How do we form P(D)? Well, since we have two hypotheses, H0 (no pulsations) and H1 (pulsations), we can write P(D) = P(D|H0)+P(D|H1). Further, H1 is actually a family of hypotheses depending on two parameters, so we need to integrate P(D|H1) over all possible values of the parameters.
If we apply the above formula, then, we should get two things: a posterior probability that there are any pulsations at all, and a posterior probability distribution for the two parameters.
Let's look at python code to implement this. First of all, we're going to need to be able to generate fake data sets:
def generate(fraction, phase, n):
m = np.random.binomial(n, fraction)
pulsed = np.random.rand(m)
c = np.sin(2*np.pi*pulsed)>np.random.rand(m)
pulsed[c] *= -1
pulsed += 0.25+phase
pulsed %= 1
r = np.concatenate((pulsed, np.random.rand(n-m)))
This routine generates the photons in two parts. First it decides randomly how many come from the pulsed component. Then the photons from the pulsed component are generated uniformly. To convert this to a sinusoidal distribution we select some of the photons in the lower part and move them to the upper part. We then add in some uniformly-distributed photons, and shuffle the two samples together.
Now we write a routine to evaluate the probability density function:
def pdf_data_given_model(fraction, phase, x):
Note that in spite of appearances, this routine can act on an array of values at once; this is important since python's interpreted nature makes each line of python take quite a long time.
And now the fitting routine:
def infer(events, n_phase=200, n_frac=201):
events = np.asarray(events)
phases = np.linspace(0,1,n_phase,endpoint=False)
fractions = np.linspace(0,1,n_frac)
lpdf = np.zeros((n_phase, n_frac))
for e in events:
lpdf += np.log(pdf_data_given_model(fractions, phases[:,np.newaxis], e))
# This weird-looking hack avoids exponentiating very large numbers
mx = np.amax(lpdf)
p = np.exp(lpdf - mx)/np.average(np.exp(lpdf-mx))
S = np.average(np.exp(lpdf))
return phases, fractions, p, (S/(S+1))
This uses one of the simplest approaches to calculating the distribution and its integral: just evaluate on a grid. Integration then becomes averaging. More sophisticated Bayesian problems usually involve high-dimensional integrals, and so a whole elaborate machinery has evolved for efficiently evaluating these (for example the python package pymc).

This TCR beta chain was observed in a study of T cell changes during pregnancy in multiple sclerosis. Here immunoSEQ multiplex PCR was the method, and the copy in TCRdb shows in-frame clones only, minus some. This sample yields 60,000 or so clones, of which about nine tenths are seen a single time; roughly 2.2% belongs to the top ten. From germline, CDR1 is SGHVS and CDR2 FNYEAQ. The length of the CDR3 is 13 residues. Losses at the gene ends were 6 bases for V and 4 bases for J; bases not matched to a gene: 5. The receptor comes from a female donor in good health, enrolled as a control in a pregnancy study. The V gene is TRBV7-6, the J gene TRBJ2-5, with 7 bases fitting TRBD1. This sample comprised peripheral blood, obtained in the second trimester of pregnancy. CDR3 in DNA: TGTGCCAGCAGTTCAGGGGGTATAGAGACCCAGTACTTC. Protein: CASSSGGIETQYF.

Finally, some wrappers to generate a fake data set, call the fitting routine, and plot and print the results:
import pylab as pl
events = generate(0.2,0.5,200)
phases, fractions, r, P = infer(events)
print "Probability the signal is pulsed: %f" % P
pl.contourf(fractions, phases, r)
p = np.average(r,axis=0)
li, mi, ui = np.searchsorted(np.cumsum(p)/np.sum(p),
[scipy.stats.norm.cdf(-1), 0.5, scipy.stats.norm.cdf(1)])
print ("Pulsed fraction: %f [%f, %f]" %
(fractions[mi], fractions[li], fractions[ui]))
One key point here is that when I want to know the distribution of pulsed fraction but don't care about the phase, I integrate (i.e. average) the joint distribution along the phase direction.
This gives us the following plot:
And the following output:
Probability the signal is pulsed: 0.450240
Pulsed fraction: 0.210000 [0.100000, 0.315000]
So it looks like the fitting routine is working: even with relatively few photons and a small pulsed fraction, it has selected quite good best-fit values. The probability that the signal is actually pulsed seems a little low, but keep in mind that we have only two hundred photons, and only forty of these are actually pulsed (while a Poisson uncertainty on the number of photons would be something like 14). But giving plausible results is not really enough: I want to systematically test this routine for correctness. But that will be another post.